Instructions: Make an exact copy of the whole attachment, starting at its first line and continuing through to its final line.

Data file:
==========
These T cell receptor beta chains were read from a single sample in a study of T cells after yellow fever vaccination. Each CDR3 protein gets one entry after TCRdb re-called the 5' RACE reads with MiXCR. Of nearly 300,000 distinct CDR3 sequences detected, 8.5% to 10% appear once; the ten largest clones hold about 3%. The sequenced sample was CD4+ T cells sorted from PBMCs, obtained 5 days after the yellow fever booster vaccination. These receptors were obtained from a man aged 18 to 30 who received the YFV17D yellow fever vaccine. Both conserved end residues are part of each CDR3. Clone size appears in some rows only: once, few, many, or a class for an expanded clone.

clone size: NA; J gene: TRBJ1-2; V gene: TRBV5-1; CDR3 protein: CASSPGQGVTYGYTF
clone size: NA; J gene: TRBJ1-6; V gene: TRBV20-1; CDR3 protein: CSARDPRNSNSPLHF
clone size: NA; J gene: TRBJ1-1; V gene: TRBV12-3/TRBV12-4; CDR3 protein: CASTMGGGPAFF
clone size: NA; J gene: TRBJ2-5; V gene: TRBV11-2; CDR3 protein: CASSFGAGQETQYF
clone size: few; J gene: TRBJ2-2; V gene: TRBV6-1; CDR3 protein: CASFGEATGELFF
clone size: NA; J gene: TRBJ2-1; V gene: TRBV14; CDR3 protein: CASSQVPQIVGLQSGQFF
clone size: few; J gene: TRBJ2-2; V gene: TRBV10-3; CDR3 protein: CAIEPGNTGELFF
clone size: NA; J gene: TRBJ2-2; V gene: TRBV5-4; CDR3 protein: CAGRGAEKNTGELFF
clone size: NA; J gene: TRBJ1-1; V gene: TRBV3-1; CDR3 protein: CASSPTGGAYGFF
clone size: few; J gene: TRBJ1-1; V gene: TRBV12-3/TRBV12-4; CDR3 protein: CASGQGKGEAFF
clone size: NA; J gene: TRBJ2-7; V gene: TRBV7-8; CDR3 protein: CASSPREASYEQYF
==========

These T cell receptor beta chains were read from a single sample in a study of T cells after yellow fever vaccination. Each CDR3 protein gets one entry after TCRdb re-called the 5' RACE reads with MiXCR. Of nearly 300,000 distinct CDR3 sequences detected, 8.5% to 10% appear once; the ten largest clones hold about 3%. The sequenced sample was CD4+ T cells sorted from PBMCs, obtained 5 days after the yellow fever booster vaccination. These receptors were obtained from a man aged 18 to 30 who received the YFV17D yellow fever vaccine. Both conserved end residues are part of each CDR3. Clone size appears in some rows only: once, few, many, or a class for an expanded clone.

clone size: NA; J gene: TRBJ1-2; V gene: TRBV5-1; CDR3 protein: CASSPGQGVTYGYTF
clone size: NA; J gene: TRBJ1-6; V gene: TRBV20-1; CDR3 protein: CSARDPRNSNSPLHF
clone size: NA; J gene: TRBJ1-1; V gene: TRBV12-3/TRBV12-4; CDR3 protein: CASTMGGGPAFF
clone size: NA; J gene: TRBJ2-5; V gene: TRBV11-2; CDR3 protein: CASSFGAGQETQYF
clone size: few; J gene: TRBJ2-2; V gene: TRBV6-1; CDR3 protein: CASFGEATGELFF
clone size: NA; J gene: TRBJ2-1; V gene: TRBV14; CDR3 protein: CASSQVPQIVGLQSGQFF
clone size: few; J gene: TRBJ2-2; V gene: TRBV10-3; CDR3 protein: CAIEPGNTGELFF
clone size: NA; J gene: TRBJ2-2; V gene: TRBV5-4; CDR3 protein: CAGRGAEKNTGELFF
clone size: NA; J gene: TRBJ1-1; V gene: TRBV3-1; CDR3 protein: CASSPTGGAYGFF
clone size: few; J gene: TRBJ1-1; V gene: TRBV12-3/TRBV12-4; CDR3 protein: CASGQGKGEAFF
clone size: NA; J gene: TRBJ2-7; V gene: TRBV7-8; CDR3 protein: CASSPREASYEQYF